Several of the items in the Control Center’s Peripherals section also appear in YAST’s Hardware section, and there’s more duplication between Control Center’s Internet & Network and YAST’S Network Services section. Further, if you’ve got access to openSUSE, open up your YAST tool and go to the software section. Only, do it as if you were a total newcomer to both openSUSE and Linux in general – how confused do you think you would be by the TEN softare configuration tools included? There are THREE tools – count them – just for handling online updates!
YaST was a decent tool in the days of KDE, but with Novell’s focus shift to GNOME, there tends to be less consistency.
In other news, it appears as though Novell continues to lose business, which surely translates into degradation of revenue.
Washington and Lee University experienced a rapid surge in storage during a year-long migration from Novell NetWare to Microsoft Windows.
It makes another lost customer — in fact a customer that was large. It could be worse though. The deal could be lost to Novell ‘rivals’, unlike Microsoft, which is now its partner in an "alliance". Novell, which as the above indicates loses business to Microsoft, actually helps Microsoft get business and that includes pimping Windows Vista. It must be love. But it flows in a single direction. █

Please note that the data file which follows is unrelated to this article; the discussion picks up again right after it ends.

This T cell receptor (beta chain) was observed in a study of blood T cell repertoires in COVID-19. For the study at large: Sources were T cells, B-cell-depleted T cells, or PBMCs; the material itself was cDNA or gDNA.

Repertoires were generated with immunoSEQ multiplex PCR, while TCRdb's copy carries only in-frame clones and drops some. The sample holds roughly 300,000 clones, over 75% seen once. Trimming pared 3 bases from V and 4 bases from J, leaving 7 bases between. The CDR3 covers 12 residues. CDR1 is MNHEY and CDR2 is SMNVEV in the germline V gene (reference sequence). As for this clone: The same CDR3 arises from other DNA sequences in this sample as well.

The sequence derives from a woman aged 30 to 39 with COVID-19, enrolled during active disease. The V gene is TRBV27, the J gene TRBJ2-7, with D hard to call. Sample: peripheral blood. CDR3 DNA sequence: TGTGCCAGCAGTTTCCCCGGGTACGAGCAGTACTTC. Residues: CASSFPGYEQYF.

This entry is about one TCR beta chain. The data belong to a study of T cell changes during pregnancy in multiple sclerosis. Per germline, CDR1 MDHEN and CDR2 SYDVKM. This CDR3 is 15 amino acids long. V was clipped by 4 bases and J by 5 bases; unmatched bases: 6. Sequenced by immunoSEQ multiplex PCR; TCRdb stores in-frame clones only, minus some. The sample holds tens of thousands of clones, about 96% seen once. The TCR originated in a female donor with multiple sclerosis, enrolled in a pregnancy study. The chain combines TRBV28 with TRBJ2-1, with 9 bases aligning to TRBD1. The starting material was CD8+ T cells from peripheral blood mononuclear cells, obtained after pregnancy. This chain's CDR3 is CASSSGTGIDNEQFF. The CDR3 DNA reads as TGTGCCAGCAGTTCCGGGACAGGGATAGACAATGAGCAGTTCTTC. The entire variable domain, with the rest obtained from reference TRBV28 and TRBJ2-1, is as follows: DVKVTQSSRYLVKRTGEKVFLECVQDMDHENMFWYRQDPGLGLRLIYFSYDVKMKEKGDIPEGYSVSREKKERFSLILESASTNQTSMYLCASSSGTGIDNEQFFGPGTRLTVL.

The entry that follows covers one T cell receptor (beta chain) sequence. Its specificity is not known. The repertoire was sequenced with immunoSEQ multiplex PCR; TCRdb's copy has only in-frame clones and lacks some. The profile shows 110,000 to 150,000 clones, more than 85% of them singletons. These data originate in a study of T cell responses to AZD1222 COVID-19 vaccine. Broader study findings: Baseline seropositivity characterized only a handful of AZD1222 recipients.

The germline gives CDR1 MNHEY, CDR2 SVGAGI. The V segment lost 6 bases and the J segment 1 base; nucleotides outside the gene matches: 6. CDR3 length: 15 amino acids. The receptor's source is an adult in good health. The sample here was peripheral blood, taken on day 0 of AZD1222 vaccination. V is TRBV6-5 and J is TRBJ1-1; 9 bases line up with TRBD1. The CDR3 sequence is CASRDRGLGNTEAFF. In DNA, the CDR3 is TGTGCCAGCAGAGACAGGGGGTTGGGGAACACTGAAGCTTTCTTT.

Image from Wikimedia
Send this to a friend
Proxy wars using so-called ‘analysts’
Microsoft’s connections with the Burton Group were shown and explained yesterday, so that needn’t be repeated. It is, however, worth adding IBM’s latest remark on the Group’s smears against ODF.
Guy [Burton Group], excuse me, did you say “conflicts of interest”? Please explain. Or maybe when Peter O’Kelly comes back from speaking at Microsoft’s Office Developers Conference he can explain it for us?
The Burton Group has denigrated the work and the members of the OASIS Open Document Format Technical Committee (of which I am Co-Chair) with published statements that have been shown to be false. The Burton Group owes us an apology and an immediate retraction.
Only yesterday in the news we saw another fine example of proxy battles, namely: